The Commission looked at four general areas, public health, rural life, environment, and animal health. I found the “Preface”  by Robert P. Martin (beginning on page vii) particularly interesting when he wrote about the influence of the agriculture industry and its attempt to influence the work of the commission.

I also appreciated the Commission’s brief review of agricultural history and how we arrived at our current farm system. As they noted, no one was trying to create a method that harmed people, animals or the environment. The initial intentions were to provide inexpensive, safe food. Every farmer I ever met took their responsibilities to provide healthy, safe food every seriously. They take their responsibility to the environment seriously. They take their responsibility to the general public seriously. Unfortunately the system has become deeply flawed and in the opinion of the Pew Commission (among others) unsustainable.

We have some serious problems in American agriculture. How can we bring change to such a large and complex system? There are big businesses with a lot invested in the status quo and if Robert P. Martin the Executive Director of the Pew Commission on Industrial Farm Animal Production is correct, they are very powerful. Effecting change on a large scale, before a catastrophe forces change, is exceedingly difficult.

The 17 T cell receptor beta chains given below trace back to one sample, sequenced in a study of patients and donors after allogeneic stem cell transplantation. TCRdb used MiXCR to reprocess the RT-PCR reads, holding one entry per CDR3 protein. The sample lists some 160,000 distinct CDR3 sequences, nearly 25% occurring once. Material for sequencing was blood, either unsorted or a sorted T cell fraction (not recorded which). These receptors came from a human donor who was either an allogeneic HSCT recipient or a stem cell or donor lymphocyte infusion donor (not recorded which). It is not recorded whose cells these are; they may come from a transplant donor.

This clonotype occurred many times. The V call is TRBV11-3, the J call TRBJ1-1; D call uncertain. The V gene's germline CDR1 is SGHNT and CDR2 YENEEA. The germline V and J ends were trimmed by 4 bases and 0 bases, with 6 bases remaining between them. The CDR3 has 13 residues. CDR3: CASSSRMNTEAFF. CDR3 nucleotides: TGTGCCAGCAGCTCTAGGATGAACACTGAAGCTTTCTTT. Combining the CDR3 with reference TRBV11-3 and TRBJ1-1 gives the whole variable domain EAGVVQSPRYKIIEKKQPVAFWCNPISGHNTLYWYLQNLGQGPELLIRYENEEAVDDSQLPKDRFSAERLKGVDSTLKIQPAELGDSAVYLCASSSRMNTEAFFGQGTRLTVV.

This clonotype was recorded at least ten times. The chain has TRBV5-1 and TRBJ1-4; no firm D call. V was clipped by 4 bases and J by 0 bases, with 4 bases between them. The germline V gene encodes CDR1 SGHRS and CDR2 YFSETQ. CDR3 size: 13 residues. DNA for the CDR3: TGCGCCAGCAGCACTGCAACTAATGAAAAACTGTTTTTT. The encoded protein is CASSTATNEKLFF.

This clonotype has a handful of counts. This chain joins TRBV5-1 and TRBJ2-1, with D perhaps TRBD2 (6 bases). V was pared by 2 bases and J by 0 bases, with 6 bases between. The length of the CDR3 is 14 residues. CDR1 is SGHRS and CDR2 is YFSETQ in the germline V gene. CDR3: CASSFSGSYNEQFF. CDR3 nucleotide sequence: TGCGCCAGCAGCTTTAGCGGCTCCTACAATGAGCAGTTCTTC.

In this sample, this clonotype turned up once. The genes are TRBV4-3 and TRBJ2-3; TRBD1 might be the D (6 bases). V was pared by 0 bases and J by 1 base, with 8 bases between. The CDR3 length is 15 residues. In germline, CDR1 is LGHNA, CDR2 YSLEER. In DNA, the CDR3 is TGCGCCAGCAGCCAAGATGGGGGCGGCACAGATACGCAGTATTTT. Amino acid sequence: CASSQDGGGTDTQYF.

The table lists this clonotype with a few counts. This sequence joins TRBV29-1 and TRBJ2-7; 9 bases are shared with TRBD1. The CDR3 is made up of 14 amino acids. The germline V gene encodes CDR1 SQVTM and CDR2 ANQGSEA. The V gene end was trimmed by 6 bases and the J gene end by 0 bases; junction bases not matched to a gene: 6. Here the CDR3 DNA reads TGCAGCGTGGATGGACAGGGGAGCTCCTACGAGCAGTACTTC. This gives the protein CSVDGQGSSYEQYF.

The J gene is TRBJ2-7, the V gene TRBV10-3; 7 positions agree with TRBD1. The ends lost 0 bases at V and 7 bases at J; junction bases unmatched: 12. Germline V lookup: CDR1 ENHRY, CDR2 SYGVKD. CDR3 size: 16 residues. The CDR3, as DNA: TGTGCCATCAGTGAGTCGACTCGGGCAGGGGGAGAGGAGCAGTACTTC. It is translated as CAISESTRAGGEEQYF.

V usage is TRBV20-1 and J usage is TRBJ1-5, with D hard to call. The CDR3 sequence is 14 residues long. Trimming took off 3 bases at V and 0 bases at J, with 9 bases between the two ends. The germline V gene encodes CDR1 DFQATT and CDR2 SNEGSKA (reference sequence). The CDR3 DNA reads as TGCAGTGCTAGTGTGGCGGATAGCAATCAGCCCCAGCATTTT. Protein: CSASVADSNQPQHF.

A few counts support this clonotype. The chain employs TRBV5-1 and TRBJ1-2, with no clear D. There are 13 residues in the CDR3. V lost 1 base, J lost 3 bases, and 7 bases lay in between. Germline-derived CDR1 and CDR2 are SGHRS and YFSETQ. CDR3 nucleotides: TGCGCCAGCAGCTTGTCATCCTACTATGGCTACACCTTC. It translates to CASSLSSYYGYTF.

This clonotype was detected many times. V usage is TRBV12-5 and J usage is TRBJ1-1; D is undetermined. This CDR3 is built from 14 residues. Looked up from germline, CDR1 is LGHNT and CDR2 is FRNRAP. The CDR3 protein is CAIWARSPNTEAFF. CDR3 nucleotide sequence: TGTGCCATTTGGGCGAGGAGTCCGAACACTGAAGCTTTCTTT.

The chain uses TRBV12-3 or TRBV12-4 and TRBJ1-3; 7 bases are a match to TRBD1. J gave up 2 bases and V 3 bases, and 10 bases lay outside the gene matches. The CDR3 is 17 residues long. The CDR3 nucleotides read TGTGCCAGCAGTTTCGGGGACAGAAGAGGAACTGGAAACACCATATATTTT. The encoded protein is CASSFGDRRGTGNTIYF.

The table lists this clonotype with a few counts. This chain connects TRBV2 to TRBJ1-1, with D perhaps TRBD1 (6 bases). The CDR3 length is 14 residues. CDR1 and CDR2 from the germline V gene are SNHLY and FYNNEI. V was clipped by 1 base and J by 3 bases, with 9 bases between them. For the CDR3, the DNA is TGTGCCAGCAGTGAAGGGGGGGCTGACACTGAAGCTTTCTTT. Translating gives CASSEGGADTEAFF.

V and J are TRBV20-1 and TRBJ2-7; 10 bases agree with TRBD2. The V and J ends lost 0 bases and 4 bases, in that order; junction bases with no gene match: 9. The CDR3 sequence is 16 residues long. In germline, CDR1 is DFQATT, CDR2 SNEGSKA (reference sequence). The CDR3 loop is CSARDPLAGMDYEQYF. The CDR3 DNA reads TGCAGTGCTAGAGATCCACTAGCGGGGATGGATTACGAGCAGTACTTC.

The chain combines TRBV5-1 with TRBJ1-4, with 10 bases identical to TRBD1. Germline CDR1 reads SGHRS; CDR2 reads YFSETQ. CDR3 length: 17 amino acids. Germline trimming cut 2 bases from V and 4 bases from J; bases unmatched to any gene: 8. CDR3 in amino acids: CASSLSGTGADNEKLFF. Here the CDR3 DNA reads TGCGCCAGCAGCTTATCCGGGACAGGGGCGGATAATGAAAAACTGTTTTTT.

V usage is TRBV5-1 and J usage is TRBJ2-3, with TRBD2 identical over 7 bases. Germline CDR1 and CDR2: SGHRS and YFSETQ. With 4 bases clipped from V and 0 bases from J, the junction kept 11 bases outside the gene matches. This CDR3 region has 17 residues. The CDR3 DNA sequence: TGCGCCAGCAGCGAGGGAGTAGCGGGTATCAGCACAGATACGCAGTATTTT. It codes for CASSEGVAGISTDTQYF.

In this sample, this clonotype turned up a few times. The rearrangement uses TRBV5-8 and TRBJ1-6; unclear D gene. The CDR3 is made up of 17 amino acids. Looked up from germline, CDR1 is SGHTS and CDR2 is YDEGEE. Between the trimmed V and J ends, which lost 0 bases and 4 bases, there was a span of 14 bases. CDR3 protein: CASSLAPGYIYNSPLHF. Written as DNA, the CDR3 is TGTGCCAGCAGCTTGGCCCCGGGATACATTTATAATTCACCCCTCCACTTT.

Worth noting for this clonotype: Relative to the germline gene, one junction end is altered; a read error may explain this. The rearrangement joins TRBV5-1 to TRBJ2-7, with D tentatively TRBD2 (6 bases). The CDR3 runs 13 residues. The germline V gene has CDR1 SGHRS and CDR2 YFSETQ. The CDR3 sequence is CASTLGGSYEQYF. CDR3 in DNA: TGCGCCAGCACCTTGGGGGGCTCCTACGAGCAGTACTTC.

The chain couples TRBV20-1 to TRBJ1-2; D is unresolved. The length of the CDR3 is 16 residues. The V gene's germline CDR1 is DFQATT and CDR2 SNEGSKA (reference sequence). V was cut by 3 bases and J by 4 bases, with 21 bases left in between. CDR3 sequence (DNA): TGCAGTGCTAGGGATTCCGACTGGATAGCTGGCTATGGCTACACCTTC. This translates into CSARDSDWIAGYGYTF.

What is a farmer to do?

What should people of faith be doing?

What should the church be doing?

Many people in the church have been involved in letter writing and advocacy for legislative change.

In the past Churches have been involved in boycotts to urge companies to act responsibly. Is this something we should be doing with food products ?

Churches have promoted “fair trade” products to encourage just, sustainable practices for certain products. Is this something we should be doing for US produced goods?

Should we be involved in helping individual farmers make a change in the way they farm? There are financial risks involved anytime someone changes the way they do business.  Should the church provide a “safety net” of some sort for farmers as they change their practices?

Do you know of churches or para church or other organizations that are working for change in farming practices?  Tell us about them. Do you have ideas about how we can improve our current system?

Bringing change to our agricultural system will take the efforts of lots of people with a variety of talents. Farmers, animal scientists, agronomists, economists, sociologists, public health workers, city dwellers, lawyers, ecologists, consumer advocates and many more. And it will take a vision of what could be; a vision of what should be.

I’d like to know, what do you think?

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2 Responses to “Flu, Farms, and Faith, Part Three”

  1. Ben DeVries Says:

    What a phenomenal and incredibly researched series, Nancy, I’m deeply impressed with all the work you put into it, thank you. I’d like to think that Not One Sparrow can help be a voice for change with respect to the farming issues you raised; we’ve certainly looked at industrial farming quite a bit on the blog. With much respect, Ben DeVries